Xian school will not compromise on academic standards, says provost

Students will pay HK$120,000 a year and have flexibility to study in Hong Kong and Xian

PUBLISHED : Monday, 24 March, 2014, 11:14am
UPDATED : Tuesday, 25 March, 2014, 3:26am

Academic standards will not be compromised at a new school to be set up in Xian by Hong Kong’s University of Science and Technology, the university’s provost professor Wei Shyy said.

“A student earning a degree from HKUST, whether he is largely based in Xian or entirely based at Clear Water Bay, the quality of the programmes will have to be the same. Otherwise, we’ll be compromising our own academic standards,” Shyy said.

He said he understood the need to respect mainland laws, but that the university would still have plenty of flexibility by offering programmes in Hong Kong for visiting students from Xian. He said an agreement signed between HKUST and Xian Jiaotong University states that “academic freedom is to be respected at the school”.

Attending students will earn a dual degree from both universities. About 40 to 60 undergraduates will be admitted when the school opens for its first year. After that, 180 students will be accepted per year to study undergraduate programmes.

The school will also offer master’s and doctoral degrees.

Students will be required to come to Hong Kong to study at the Clear Water Bay campus for two summer semesters. “It’s important for them to be in Hong Kong for some portion of time so they can interact with our students here,” Shyy said.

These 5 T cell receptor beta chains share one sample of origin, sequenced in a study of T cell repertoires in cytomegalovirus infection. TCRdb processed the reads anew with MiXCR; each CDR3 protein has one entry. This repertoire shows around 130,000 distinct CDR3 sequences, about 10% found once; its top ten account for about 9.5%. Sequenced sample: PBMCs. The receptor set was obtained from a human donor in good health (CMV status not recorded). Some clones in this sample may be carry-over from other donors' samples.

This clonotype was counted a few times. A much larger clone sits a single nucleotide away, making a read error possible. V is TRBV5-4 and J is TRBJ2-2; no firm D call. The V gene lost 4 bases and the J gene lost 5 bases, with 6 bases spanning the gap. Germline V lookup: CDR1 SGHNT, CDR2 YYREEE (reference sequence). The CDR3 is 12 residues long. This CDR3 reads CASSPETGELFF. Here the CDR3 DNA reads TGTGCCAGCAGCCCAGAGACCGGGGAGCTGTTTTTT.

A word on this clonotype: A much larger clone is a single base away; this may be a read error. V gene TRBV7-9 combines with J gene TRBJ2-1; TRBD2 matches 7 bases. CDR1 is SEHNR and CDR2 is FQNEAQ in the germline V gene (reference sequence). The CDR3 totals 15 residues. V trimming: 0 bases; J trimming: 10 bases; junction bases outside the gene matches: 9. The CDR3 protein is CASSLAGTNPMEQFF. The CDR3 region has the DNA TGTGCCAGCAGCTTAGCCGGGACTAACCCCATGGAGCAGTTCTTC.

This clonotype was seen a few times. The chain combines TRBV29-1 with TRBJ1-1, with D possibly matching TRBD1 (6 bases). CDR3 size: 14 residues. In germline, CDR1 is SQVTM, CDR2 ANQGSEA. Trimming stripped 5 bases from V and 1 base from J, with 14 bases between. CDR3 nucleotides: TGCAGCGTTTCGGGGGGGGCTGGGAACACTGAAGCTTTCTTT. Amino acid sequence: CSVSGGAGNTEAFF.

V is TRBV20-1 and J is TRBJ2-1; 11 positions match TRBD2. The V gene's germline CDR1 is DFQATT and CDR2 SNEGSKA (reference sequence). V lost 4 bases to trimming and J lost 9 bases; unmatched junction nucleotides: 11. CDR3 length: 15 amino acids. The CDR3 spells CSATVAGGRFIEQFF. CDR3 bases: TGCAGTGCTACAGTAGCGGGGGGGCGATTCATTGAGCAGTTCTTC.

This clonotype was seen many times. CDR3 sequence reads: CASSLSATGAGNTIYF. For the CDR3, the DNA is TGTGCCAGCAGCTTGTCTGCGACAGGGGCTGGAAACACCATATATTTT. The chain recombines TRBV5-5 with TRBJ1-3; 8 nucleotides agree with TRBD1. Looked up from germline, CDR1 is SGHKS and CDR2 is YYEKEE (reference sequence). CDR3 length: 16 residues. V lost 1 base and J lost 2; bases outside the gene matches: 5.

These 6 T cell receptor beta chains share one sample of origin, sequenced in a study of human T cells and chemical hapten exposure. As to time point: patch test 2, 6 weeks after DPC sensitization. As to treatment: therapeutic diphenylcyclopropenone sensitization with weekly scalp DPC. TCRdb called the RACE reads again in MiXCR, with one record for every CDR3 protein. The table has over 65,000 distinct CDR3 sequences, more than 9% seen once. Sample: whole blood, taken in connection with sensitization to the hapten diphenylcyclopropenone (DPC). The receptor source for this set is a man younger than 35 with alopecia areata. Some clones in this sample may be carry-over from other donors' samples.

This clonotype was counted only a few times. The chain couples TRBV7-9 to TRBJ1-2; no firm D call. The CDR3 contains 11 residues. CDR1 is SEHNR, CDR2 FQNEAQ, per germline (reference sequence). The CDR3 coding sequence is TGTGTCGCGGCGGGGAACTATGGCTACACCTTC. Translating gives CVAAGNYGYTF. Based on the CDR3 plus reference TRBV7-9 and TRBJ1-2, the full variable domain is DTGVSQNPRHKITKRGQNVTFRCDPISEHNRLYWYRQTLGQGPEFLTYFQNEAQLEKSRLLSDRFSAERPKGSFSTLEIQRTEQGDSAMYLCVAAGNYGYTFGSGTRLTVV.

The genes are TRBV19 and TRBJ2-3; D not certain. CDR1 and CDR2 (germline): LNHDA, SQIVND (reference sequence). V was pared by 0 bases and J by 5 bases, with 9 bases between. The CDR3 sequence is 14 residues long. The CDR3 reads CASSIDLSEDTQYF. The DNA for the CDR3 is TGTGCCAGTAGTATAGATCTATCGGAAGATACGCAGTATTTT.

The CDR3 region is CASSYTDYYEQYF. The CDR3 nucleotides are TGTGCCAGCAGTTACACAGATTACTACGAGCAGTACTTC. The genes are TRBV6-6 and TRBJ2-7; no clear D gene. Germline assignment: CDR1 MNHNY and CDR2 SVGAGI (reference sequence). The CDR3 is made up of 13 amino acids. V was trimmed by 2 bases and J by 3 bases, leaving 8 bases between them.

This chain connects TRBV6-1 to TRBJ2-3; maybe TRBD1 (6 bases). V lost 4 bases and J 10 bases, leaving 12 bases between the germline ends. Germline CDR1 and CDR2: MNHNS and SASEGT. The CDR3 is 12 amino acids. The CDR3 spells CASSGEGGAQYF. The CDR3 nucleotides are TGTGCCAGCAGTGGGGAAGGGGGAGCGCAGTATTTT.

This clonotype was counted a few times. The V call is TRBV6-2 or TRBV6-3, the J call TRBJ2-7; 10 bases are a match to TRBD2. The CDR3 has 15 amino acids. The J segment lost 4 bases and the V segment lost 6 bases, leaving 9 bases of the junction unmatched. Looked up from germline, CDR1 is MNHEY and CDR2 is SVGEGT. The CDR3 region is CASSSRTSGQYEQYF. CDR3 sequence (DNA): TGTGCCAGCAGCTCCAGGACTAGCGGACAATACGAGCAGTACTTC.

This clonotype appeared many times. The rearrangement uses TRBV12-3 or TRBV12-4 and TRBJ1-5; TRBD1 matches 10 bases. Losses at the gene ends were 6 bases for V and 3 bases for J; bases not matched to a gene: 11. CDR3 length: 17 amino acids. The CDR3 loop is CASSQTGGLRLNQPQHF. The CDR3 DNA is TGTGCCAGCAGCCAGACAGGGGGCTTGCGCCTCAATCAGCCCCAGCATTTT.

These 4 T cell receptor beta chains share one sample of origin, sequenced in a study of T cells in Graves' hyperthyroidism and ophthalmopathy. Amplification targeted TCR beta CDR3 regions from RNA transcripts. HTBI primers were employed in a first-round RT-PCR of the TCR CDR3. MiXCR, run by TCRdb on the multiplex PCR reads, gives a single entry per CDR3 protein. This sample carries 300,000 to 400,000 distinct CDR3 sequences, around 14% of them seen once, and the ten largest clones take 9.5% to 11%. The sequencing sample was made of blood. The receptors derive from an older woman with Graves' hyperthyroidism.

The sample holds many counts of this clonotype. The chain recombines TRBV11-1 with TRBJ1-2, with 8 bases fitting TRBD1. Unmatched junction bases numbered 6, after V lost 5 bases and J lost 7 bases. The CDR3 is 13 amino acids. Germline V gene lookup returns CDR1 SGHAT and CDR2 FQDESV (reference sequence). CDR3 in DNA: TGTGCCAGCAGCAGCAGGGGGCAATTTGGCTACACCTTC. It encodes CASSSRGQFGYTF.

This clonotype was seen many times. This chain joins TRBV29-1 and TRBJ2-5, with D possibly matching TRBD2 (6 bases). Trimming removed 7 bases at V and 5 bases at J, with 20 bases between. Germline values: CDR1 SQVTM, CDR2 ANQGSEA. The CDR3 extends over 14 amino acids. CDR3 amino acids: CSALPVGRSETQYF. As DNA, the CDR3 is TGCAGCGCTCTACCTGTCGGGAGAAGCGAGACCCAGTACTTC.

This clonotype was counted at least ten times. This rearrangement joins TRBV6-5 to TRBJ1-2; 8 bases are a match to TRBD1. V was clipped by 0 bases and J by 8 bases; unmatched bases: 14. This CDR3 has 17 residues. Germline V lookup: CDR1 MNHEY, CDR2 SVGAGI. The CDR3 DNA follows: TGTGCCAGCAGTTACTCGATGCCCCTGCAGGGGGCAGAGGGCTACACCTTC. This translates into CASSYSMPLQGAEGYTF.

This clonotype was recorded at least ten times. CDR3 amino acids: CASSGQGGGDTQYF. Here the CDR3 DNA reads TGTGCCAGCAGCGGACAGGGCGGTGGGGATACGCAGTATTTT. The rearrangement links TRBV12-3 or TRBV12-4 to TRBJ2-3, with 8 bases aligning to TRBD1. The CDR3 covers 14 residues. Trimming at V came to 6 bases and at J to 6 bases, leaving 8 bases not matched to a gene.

He said the school would be governed by a board put together according to “the HKUST model” and will be headed by the school’s dean and consist of members from all 60 faculties. He said the board would not include any mainland officials.

The dean and department heads will be HKUST faculty members and employed by the university.

Students will pay about HK$120,000 per year in tuition to study at the Xian school – the same as non-local students pay to study at the Clear Water Bay campus.

“Student recruitment will be international. It’s not going to be only for mainland Chinese students or Hong Kong students. We want to see the school there be like the campus here,” Shyy said.

Several architectural firms were invited to submit proposals for the design of the school’s academic building, which will have about 25,000 square metres of usable area.

The design will be finalised in a year and construction of the building is expected to be finished in three to four years. Until then, students will have classes at another campus in Xian.